Thank you for taking the time to read my post. You are correct in that most art students are not paying full sticker price for tuition. Nonetheless, many students graduate with a BFA heavily in debt because most college students do not graduate from high school with $100,000 in the bank. Also, for the sake of brevity I did not include the extra costs outside of tuition – fees, housing, food, transportation, entertainment, books, etc., which, when added up, are substantial additional costs. Furthermore – most 18 and 19 year-olds don’t have investment money to liquidate to pay for their art school, as you suggest. My broader point though is that plunging our best and brightest into staggering debt is not just about irresponsible kids borrowing too much money, it’s actually a social justice issue.

  • Sam Spiewak says:

    You quote the cost of single year of tuition, but I’m not sure how informative this is as regards to loan debt because most students aren’t paying sticker price thanks to contributions from parents, scholarships and other forms of non-loan financial aid, access to investment and savings accounts, and so on. It’s also not an accurate measure of cost, as you are not considering four to six years of forgone earnings. You could easily contact these school to find out what an average loan burden is vs. starting salary and what default rates are (low to non-existent I would guess; such debt isn’t dischargeable anyway). The fact is that while tuition costs are rising across the board – not just at arts institutions – by roughly the same rate by which the cost of labor increases (this being the major expense category for most college institutions), a higher percentage of the population is still going to college or saying they intend to go to college. Since most people don’t pursue objectives that are against their own interests, I would suggest that it is still a medium to long range economic advantage to have a degree as measured by earnings advantage, as well as less tangible economic benefits that accrue from affiliations, knowledge, work-skills, and so on.

  • I was lucky to graduate at a time when art school was a lot more affordable. With government cutting PE, civics, economics, art and sports from the pubic school curriculum, self education becomes imperative. The better one understands how the system works, the easier it is to make the right decisions when the opportunity arises.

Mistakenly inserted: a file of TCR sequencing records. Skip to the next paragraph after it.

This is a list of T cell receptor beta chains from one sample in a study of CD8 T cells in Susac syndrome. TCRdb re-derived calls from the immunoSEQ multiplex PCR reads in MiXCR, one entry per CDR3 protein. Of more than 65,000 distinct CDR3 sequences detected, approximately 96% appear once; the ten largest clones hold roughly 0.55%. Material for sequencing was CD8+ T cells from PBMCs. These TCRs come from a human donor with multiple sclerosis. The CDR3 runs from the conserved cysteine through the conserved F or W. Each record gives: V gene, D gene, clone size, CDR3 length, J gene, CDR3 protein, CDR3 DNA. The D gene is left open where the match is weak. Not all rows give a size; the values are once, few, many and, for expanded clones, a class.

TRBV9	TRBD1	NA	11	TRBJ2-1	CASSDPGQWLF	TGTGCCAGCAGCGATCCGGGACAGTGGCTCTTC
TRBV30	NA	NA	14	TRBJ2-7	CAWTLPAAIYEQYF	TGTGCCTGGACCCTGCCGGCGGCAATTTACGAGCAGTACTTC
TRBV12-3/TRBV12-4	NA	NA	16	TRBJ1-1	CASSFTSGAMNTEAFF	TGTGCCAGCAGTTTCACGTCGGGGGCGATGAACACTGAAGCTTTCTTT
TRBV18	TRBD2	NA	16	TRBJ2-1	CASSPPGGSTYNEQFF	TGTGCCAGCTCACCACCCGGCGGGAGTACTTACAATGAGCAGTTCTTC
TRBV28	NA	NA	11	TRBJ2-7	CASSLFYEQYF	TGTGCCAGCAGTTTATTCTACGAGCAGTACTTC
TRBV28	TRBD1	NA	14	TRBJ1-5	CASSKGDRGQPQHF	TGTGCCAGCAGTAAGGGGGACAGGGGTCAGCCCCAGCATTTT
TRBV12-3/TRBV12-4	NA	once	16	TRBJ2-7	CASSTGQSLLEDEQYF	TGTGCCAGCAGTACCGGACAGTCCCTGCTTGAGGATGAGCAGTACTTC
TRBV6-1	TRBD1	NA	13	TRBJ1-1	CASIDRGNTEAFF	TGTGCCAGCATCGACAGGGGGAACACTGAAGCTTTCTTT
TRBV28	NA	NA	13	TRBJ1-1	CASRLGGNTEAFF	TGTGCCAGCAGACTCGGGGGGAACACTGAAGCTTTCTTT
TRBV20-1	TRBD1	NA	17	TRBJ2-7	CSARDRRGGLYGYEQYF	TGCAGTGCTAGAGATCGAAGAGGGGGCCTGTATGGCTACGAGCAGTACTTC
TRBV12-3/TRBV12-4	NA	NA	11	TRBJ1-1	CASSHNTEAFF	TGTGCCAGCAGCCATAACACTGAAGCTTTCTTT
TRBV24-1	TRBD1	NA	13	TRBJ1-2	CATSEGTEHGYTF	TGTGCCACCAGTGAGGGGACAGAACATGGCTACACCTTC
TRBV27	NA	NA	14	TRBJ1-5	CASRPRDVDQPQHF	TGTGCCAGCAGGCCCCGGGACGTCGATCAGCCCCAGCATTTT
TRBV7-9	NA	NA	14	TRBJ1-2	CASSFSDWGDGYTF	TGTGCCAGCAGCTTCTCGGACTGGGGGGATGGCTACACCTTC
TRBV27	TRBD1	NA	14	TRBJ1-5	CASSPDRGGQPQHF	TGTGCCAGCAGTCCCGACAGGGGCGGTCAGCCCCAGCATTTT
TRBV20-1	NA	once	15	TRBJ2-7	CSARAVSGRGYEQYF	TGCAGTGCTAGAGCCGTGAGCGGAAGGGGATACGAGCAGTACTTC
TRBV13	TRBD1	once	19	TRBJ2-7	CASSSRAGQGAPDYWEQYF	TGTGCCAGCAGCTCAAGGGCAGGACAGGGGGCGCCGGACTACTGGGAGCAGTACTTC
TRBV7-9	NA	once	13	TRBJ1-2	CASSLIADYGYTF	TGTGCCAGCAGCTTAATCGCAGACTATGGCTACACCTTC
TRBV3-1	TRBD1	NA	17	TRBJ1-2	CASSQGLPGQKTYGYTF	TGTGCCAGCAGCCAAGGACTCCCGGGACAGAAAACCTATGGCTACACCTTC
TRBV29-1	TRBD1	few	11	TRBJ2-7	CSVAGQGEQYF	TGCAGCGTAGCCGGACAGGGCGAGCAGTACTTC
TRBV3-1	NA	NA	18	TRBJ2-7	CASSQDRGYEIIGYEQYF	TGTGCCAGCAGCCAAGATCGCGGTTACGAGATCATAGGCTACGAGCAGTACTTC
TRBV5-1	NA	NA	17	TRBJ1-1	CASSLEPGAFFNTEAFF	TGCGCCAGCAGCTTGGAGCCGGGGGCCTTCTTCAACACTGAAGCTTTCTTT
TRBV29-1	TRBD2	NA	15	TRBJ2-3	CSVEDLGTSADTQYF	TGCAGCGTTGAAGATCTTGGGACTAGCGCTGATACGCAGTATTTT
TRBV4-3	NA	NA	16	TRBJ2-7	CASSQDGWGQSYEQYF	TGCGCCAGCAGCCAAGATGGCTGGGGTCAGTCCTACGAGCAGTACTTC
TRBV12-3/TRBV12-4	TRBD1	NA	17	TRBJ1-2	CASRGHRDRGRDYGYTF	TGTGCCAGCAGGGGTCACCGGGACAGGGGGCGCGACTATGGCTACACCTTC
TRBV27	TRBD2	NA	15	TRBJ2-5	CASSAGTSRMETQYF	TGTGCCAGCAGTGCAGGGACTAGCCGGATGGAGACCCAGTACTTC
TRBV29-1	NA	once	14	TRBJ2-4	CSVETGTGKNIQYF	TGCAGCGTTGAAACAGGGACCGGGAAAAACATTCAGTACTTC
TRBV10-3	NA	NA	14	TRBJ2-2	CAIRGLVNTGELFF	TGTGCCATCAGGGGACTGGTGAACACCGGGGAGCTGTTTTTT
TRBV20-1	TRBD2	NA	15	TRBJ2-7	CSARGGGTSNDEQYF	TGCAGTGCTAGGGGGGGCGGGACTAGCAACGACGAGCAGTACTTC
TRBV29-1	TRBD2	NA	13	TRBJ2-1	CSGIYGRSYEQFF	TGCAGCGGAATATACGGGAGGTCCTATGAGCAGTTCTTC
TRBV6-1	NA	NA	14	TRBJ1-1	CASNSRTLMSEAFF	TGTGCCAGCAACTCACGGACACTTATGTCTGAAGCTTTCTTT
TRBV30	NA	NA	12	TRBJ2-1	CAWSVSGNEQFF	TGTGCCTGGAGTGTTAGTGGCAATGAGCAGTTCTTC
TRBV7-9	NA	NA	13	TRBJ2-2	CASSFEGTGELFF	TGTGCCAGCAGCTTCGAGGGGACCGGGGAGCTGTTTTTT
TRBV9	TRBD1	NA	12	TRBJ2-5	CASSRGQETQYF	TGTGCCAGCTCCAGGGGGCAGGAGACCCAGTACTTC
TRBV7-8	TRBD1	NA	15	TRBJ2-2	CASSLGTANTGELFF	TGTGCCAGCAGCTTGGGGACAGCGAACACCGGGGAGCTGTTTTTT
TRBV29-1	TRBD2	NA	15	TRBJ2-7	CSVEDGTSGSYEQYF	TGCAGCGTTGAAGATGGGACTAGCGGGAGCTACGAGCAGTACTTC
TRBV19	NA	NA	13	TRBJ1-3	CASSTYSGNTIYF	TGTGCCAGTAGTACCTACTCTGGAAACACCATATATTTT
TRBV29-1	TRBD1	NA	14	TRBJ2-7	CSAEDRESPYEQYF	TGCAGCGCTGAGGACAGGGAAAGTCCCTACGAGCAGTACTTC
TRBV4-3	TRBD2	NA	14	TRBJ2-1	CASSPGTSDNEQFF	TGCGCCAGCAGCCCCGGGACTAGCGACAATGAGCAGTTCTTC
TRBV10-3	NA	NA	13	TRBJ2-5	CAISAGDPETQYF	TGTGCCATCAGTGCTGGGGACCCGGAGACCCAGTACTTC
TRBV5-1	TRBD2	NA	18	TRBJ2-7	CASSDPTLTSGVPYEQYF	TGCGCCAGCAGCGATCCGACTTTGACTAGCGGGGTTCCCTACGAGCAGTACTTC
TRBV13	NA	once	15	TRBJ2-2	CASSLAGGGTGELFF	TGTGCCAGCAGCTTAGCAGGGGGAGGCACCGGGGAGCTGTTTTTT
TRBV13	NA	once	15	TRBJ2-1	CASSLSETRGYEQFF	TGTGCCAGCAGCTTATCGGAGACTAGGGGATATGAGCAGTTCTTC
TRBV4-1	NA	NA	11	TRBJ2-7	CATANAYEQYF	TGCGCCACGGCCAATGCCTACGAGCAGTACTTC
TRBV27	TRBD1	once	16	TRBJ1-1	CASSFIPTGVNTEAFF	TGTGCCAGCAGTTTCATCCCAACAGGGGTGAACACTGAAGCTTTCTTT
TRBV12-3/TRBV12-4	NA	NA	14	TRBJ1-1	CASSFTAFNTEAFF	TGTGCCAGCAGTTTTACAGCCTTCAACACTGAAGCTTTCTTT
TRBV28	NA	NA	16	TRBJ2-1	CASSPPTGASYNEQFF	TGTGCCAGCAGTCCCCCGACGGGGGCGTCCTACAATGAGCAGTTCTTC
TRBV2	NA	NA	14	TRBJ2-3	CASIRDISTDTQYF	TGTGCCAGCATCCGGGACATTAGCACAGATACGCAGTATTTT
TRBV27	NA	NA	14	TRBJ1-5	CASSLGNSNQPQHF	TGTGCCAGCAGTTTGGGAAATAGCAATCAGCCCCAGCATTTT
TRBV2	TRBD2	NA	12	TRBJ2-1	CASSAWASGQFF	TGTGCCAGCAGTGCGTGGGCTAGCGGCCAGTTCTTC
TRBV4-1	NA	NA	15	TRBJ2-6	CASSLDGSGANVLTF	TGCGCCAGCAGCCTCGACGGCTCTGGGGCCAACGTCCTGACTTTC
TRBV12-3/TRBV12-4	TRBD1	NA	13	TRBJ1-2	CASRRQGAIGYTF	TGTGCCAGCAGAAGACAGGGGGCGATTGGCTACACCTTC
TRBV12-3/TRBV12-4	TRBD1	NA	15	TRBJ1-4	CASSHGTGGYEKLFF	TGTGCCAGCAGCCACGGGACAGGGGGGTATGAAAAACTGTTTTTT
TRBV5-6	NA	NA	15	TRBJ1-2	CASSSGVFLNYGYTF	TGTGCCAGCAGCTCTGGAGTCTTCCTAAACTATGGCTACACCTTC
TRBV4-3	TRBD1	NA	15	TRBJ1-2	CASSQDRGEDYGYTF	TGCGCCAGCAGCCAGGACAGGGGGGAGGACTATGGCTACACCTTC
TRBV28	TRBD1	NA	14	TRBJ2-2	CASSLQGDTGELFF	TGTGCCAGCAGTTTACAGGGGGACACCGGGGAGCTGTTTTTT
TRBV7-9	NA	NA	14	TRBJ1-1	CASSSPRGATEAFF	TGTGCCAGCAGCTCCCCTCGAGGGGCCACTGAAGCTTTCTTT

• Christine Wong Yap says:

    I guess I’d like to reserve this level of outrage to more appropriate forms of injustice in the world.

    After all, private art school is not compulsory. And I’m sure there are graduates of state and community colleges (not to mention self-taught artists) who, while perhaps not entirely free of debt, have managed to navigate these dilemmas before.

  • While a bit of a rant, this piece does draw attention to the burgeoning of costly BFA-granting institutions around the
    Bay Area. Aren’t some of these Art Colleges making implicit promises to students eager to arrive in or remain in the
    middle class? Sad to say, they are complicit in the availability of student loans that are offered to all willing to take them
    out. The promise of the art college to land one in a ‘real job’, while viable to some, seems increasingly less viable; the roles for art-making often necessitate ‘day jobs’ that often cannot keep a family afloat. The role of the art school might
    be rethought to help students confront if not address this quandary, and not to put it off.

  • Certainly the fact that the “little people” like us bear the losses of institutions like banks is outrageous. But college tuition is going way up for all disciplines and many people are doubting whether going to college is worth the money, even in areas where schooling has practical value. It’s not peculiar to art school. And, although I think that spending $100-$200k on any degree is ridiculous, I’d argue that getting an MFA has a social value that may be equal to the practical value of getting en engineering degree, for example: the value comes in being taken seriously by institutions and having opportunities to show, lecture, teach, etc.

    I’d agree with Christine that you’re kind of preaching to the choir here, and your statement that “nobody is talking about it” is a little puzzling.

  • Christine Wong Yap says:

    I’m trying to find a theme in your posts, Chris… The Bourgeois one was a really nice reflection; however, recent posts strike me as rants–long on rhetoric, short on citations. I have written my fair share of rants in zines and occasionally on my personal blog, but I guess I’m wondering what you hope to achieve on the SFMOMA platform in particular? I’m not disagreeing with your general point of view–that artists should have sustainable occupations, and that arts funding is important–but I am skeptical that the tone of moral outrage is productive in this forum, where, presumably, many readers are supporters of the arts and of artists….

  • I wish art academies would less for Fine Art students and charge more from programs are deemed more marketable, such as prep. programs for Pixar or Disney.

    Matthew Felix Sun